Response to the consultation paper on the Fourth IT Strategies in Education
Prepared by HKAHSS 6/7/2014
The government has systematically promoted information technology education (ITE) since 1998. The three ITE Strategies launched have facilitated progressive advancement in schools’ IT infrastructure, teachers’ professional capacity and students’ learning. Yet the application of IT in pedagogical practice and student-learning is far from ideal.
Fourth Information Technology Education Strategies (ITE4)
In May 2014, the government published the ITE4 for consultation. The theme of ITE4 is Realising IT Potential, Unleashing Learning Power. We agree with the overall direction of the ITE4, but for the five recommended actions and some of the questions raised in the consultation paper, we have the following views:
1. Prioritization of the five recommended actions
The five recommended actions are:
Action 1 Enhancing schools’ IT infrastructure and re-engineering the operation mode
Action 2 Enhancing the quality of e-learning resources
Action 3 Renewing curriculum, transforming pedagogical and assessment practices
Action 4 Building professional leadership, capacity and communities of practice
Action 5 Involving parents, stakeholders and the community
The consultation paper states these five actions are equally important; but we think there is a need to prioritize them so that the more important ones are implemented first and with greater emphasis. According to the last three ITE Strategies, the key to ITE is curriculum and pedagogical practice. Therefore, Actions 3 and 4 are the most important, followed by Actions 1, 2 and 5. Having said that, schools should prioritize these Actions according to their own situation. We hope that the EDB will assist different schools to try different implementation schemes to maximise the benefits.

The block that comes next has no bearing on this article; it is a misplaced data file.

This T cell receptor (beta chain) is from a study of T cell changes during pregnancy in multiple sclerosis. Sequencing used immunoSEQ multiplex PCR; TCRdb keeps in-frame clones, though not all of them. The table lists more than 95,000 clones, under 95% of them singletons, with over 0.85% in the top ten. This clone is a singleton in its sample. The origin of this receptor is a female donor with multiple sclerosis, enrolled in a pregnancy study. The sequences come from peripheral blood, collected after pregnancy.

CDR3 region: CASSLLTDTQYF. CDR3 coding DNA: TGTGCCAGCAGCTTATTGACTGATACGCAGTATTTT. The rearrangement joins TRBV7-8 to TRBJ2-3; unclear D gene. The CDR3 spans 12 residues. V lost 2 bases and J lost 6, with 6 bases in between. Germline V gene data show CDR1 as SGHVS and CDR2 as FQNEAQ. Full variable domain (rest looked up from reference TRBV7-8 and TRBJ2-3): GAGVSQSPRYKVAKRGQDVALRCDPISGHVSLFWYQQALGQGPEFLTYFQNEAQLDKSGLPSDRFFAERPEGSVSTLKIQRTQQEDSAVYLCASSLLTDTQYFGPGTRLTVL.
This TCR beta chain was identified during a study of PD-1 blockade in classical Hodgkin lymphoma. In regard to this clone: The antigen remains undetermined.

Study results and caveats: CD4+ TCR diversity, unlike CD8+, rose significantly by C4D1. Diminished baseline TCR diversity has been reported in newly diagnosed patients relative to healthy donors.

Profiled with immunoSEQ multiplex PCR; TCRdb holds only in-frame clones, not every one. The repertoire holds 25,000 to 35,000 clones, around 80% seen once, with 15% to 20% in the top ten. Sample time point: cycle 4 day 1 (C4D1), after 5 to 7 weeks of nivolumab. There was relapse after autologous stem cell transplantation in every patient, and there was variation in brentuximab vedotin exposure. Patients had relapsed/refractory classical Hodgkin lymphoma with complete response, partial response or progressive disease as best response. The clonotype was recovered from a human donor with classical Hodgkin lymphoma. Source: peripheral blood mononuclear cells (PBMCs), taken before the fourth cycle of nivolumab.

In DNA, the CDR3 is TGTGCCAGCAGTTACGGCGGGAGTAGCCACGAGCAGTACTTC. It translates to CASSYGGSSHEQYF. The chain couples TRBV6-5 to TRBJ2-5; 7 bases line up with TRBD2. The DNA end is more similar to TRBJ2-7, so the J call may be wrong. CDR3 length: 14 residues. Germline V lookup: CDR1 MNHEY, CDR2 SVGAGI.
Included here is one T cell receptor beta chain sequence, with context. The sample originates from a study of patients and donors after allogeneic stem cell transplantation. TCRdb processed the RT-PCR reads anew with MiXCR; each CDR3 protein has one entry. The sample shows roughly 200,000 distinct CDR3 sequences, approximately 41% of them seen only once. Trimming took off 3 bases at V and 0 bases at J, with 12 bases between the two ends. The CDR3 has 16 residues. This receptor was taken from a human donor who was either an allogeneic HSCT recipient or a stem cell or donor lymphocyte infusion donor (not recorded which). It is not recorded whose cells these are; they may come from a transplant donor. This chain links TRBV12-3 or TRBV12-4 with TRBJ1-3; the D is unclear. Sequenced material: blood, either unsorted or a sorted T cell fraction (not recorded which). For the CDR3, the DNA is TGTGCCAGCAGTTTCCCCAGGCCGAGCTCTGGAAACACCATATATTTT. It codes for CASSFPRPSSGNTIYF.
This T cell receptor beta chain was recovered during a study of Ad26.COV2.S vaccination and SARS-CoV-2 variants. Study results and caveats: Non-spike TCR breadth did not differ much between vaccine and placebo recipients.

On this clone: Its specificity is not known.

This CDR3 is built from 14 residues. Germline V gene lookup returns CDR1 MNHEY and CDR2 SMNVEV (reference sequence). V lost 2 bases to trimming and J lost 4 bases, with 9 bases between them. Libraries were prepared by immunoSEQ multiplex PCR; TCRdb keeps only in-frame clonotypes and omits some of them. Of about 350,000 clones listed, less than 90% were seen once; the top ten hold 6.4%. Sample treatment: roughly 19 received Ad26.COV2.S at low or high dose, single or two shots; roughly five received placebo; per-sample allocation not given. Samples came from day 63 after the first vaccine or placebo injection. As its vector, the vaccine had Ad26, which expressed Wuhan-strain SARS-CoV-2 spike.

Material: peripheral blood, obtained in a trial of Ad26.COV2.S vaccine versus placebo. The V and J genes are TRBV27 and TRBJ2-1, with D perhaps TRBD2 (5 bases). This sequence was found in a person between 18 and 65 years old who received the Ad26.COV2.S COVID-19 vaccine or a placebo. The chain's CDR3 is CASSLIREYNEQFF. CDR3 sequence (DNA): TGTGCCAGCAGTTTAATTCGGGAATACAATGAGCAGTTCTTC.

2. Integration of ITE Strategies with the overall direction of education reforms and policies so that all elements such as goals to achieve and assessments are well co- ordinated.
At the centre of ITE4 is student-learning. The goal is to strengthen students’ self- directed learning, their creativity, collaboration and problem-solving skills through an improved IT environment. But how could schools achieve this goal if the ITE Strategies are not integrated with the overall direction of education reforms and policies? The EDB should thoroughly review the existing situation and synergize policies launched at different times to achieve the desired results.
The EDB should also take the lead to pool the resources of academic bodies, schools and teachers together to produce IT learning materials that will suit different schools. Some schools and teachers have reservations on IT education because the existing assessment methods are mainly based on written tests. The EDB must provide effective IT assessment methods for different subjects so that both teaching and learning would benefit.
3. Paradigm shift in learning
The previous ITE Strategies have failed to achieve an effective paradigm shift in learning because there was no synchronised change in teachers’ development and professional leadership. To attain a successful shift to student-centred learning, schools should be led by their pedagogical practices and teachers’ development should embrace diversified learning methodologies. Also needed is to develop teachers’ competence to carry out classroom studies and set up appropriate IT network plans. As the gap in students’ learning ability continues to widen, there is a pressing need to use IT as a means to cater for the needs of students with different learning abilities and interests. We believe that self-directed learning and e-learning will help close the gap among the students. For any ITE strategy, achieving a paradigm shift in pedagogical practice is much more important than just increasing the IT facilities. Response to some questions raised in the ITE4 consultation paper
1. The IT supports and teachers’ IT capabilities of different schools are different. We must accept these differences and allow schools that are behind to catch up.
2. Out-sourcing and cloud-based services may reduce the workload of hardware support staff; but when the use of e-learning technologies in teaching and assessment increases, the demand for software support will not only increase but also become more sophisticated. With funds enough for only one technical support staff per school, schools lack resources to meet the demand of ITE4, and teachers will face a harsher demand for their time, effort and technical competence.
To implement IT in education and enhance student-learning, EDB must act as a leader with vision, direction and strategy. It must create a favourable environment that gives schools more space and support, encourage local and overseas exchange and cooperation, and explore the best school-based strategies for learning reform.